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Why classic prog faded?

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Guldbamsen View Drop Down
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Post Options Post Options   Quote Guldbamsen Quote  Post ReplyReply Direct Link To This Post Topic: Why classic prog faded?
    Posted: November 08 2012 at 02:33
People got fed up with the same ideas getting recycled I guess, and the music that continued the progressive path was either part of the punk scene or it was too weird for most to follow. I am thinking about the RIO avant scene, which was thriving in the 80s.

Makes one wonder just how long generic hip hop and over the top saccharine pop can manage to hold the interest of mass media. Fortunately more and more are looking to the internet for music, and just taking a look at RYM unveils how much diversity that's going down.

Getting back to the premise of the thread, I am glad 'classic prog' didn't endure and keep at it. It wouldn't be classic if it had kept dishing out the same tired formula all through the 80s, and we probably wouldn't be talking like this on this board. I would have missed all the fantastic music that transpired in the 80s as well, which I gather grew out of progs "dying" embers, although it never really died... It became fertilizer for things like art punk and as mentioned before RIO and avant.

Edited by Guldbamsen - November 08 2012 at 02:34
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Post Options Post Options   Quote Slartibartfast Quote  Post ReplyReply Direct Link To This Post Posted: November 08 2012 at 03:12
Classic prog never faded, it was just rumored to have.
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Post Options Post Options   Quote Lord Jagged Quote  Post ReplyReply Direct Link To This Post Posted: November 08 2012 at 03:46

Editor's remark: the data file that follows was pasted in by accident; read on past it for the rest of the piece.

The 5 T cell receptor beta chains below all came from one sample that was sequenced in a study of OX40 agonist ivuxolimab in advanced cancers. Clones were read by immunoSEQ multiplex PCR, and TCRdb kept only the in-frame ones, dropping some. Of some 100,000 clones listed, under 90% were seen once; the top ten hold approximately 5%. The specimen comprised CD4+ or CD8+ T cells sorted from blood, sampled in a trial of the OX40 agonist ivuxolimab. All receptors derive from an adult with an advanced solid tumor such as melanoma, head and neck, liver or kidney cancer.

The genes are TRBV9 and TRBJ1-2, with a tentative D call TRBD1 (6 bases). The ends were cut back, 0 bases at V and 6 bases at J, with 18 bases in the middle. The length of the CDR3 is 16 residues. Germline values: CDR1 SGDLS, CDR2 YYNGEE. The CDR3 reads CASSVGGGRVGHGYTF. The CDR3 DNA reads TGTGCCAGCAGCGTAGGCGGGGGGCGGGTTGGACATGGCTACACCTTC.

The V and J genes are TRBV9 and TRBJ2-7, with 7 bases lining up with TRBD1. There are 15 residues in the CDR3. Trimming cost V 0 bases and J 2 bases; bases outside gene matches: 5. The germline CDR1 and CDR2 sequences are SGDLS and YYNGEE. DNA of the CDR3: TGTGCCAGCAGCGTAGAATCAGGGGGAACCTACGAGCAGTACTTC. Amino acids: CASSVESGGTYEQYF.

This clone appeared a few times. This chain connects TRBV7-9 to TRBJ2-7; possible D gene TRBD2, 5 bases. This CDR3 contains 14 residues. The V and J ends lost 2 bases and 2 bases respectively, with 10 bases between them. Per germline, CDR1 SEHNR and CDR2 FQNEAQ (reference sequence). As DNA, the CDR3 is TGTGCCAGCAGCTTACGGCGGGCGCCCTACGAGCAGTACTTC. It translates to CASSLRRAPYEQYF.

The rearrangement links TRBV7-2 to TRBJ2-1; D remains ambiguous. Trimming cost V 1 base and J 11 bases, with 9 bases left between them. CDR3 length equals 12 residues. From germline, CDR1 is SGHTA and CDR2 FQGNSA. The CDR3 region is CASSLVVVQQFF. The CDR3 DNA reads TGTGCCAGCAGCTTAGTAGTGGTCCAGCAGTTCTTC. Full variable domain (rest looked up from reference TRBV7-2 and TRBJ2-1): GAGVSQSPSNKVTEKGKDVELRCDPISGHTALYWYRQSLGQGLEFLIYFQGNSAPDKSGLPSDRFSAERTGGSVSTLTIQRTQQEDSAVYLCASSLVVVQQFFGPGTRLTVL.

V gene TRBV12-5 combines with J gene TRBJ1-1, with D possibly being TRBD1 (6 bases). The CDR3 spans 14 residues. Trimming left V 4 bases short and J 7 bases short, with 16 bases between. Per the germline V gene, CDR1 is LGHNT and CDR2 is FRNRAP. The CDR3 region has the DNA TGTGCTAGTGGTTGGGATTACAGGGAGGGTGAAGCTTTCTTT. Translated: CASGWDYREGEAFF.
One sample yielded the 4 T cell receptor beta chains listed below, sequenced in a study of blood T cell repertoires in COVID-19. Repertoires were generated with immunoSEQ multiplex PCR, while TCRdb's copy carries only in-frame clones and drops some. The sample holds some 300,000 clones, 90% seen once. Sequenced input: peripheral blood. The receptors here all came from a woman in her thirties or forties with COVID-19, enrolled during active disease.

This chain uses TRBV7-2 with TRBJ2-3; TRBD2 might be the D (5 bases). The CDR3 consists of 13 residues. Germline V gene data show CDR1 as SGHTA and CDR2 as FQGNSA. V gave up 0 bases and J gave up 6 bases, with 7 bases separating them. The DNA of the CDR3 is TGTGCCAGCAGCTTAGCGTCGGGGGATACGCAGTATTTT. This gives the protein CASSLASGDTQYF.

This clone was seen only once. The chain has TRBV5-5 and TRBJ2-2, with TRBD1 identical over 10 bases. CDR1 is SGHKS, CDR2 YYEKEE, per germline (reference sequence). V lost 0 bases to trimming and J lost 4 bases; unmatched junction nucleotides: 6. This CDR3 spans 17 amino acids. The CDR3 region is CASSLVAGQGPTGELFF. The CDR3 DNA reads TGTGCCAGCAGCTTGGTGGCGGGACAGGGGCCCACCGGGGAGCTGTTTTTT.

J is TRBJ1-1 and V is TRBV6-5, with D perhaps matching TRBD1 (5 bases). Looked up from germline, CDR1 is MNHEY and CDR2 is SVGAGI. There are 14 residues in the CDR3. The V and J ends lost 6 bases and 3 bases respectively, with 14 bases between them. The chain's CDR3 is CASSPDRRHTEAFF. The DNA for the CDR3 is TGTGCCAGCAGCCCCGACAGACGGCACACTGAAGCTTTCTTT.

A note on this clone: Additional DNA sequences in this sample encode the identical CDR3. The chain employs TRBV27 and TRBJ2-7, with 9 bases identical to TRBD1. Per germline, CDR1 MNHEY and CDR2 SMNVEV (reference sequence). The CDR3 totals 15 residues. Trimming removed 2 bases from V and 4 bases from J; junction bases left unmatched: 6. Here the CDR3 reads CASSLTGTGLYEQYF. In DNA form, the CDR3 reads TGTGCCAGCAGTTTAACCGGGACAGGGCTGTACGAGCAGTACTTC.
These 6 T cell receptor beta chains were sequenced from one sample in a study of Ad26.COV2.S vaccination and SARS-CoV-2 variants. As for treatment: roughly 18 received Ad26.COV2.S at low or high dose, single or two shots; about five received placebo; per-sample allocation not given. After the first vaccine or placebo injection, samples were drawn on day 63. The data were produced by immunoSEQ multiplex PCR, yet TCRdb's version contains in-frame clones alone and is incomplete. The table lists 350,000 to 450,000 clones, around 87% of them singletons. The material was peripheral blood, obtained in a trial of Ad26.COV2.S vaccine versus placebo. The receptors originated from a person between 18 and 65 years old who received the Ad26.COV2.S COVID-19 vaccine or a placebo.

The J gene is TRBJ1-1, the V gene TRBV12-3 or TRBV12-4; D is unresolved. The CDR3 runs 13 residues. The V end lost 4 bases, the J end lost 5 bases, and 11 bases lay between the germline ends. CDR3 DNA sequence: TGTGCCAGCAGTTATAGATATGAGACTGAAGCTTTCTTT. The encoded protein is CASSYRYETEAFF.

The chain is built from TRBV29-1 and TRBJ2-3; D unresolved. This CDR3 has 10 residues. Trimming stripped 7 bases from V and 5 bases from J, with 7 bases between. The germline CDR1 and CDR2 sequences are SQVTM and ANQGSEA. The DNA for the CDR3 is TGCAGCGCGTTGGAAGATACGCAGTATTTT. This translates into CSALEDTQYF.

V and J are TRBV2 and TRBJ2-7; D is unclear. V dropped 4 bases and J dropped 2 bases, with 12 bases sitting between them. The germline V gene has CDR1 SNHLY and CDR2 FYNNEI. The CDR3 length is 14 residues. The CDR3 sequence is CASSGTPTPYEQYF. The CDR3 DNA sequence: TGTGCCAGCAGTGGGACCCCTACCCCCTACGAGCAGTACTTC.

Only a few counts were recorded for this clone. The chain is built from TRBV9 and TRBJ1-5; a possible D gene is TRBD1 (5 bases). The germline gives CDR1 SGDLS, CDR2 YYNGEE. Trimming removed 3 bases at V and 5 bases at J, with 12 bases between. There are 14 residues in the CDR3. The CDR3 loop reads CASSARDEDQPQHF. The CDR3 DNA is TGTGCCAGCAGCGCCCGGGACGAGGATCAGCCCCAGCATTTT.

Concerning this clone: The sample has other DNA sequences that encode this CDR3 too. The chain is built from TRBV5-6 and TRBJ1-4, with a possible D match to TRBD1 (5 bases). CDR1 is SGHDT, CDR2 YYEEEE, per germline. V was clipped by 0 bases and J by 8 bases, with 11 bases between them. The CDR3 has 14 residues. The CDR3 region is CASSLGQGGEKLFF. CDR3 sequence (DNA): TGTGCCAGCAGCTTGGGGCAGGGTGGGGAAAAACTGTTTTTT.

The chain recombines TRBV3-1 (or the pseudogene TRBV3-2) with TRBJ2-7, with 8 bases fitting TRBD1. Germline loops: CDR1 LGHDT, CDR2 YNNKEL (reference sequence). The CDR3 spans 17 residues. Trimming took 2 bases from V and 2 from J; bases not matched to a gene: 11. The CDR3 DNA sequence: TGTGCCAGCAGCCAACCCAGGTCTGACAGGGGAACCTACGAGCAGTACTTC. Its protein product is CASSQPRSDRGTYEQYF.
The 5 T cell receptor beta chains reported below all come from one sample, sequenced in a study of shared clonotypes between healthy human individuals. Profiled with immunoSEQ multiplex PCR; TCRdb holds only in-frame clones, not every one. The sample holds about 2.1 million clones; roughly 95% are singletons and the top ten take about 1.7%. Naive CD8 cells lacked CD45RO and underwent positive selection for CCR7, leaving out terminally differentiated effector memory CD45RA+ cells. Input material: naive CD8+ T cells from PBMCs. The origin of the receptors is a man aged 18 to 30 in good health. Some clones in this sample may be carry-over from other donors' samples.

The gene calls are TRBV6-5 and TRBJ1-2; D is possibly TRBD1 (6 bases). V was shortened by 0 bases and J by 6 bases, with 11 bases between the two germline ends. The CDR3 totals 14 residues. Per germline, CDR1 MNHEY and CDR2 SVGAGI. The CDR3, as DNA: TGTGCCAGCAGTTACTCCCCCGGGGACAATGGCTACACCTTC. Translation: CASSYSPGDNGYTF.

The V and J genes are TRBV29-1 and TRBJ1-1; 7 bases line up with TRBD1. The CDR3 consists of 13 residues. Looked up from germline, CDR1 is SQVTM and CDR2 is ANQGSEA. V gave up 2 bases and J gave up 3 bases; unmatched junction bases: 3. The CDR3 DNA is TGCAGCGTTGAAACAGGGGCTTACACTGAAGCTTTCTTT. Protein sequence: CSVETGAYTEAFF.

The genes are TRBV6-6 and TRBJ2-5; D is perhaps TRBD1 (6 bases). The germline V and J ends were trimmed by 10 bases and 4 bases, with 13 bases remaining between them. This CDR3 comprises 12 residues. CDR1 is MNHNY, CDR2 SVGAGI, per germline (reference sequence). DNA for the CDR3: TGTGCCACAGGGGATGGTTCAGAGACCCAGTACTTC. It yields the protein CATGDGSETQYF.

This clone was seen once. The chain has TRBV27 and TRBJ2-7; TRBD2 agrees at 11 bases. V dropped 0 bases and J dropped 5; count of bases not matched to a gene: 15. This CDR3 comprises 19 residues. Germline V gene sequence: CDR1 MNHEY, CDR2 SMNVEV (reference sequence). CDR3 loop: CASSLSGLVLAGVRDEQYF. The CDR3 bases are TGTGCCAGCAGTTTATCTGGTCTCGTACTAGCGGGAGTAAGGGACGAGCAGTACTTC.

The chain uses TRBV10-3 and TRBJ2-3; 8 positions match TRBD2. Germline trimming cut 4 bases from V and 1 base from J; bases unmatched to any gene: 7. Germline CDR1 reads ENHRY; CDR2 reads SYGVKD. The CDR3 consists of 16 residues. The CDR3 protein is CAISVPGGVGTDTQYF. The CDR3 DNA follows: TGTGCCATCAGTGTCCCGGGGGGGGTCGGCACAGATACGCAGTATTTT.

Capes. Definitely the wearing of capes caused its downfall. That and Rick Wakeman eating a curry during a Yes concert.
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Post Options Post Options   Quote Dayvenkirq Quote  Post ReplyReply Direct Link To This Post Posted: November 08 2012 at 07:09
^ I thought the curry eating was just in the studio. Shocked
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Post Options Post Options   Quote KingCrInuYasha Quote  Post ReplyReply Direct Link To This Post Posted: November 08 2012 at 09:51
^ No, that was on stage. In his memoirs, Wakeman was telling a roadie that he was thinking of going to an Indian restaurant to get some curry after a concert. The roadie misheard Wakeman and brought the food from said restaurant. Seeing that it was impossible to get the food to a fridge, Wakeman decided it eat it onstage.

Back on topic, it's tempting to say that the genre was becoming a parody of itself, but considering there was some good prog still coming out until the end of the 70s, that probably wasn't the biggest factor. Rather, I think the main problem was that a lot of those groups were either unable or unwilling to adapt to the changing times. Rush, Yes and Genesis were able to do it, due to pop being engrained into their music and King Crimson pulled it off after Fripp had absorbed enough New-Wave influences.

After some listening, I find it funny that a lot of punk bands/lovers said that the movement came into being due to the scene becoming stagnant, when I find that the stagnation didn't occur until well after the movement found its feet. If we take 1975 to be Year Zero of this movement - based on the release of Patti Smith's Horses - here's the records that I liked that came out that same year:

Black Sabbath - Sabotage
Brian Eno - Another Green World
Gentle Giant - Free Hand
Jethro Tull - Minstrel In The Gallery
Led Zeppelin - Physical Graffiti
Pink Floyd - Wish You Were Here
Queen - A Night At The Opera
Rush - Fly By Night, Caress Of Steel
Steely Dan - Katy Lied
Van Der Graaf Generator - Godbluff
Frank Zappa - One Size Fits All

So, yeah, the scene wasn't that much of a wreck, at least not to me.


Edited by KingCrInuYasha - November 08 2012 at 14:00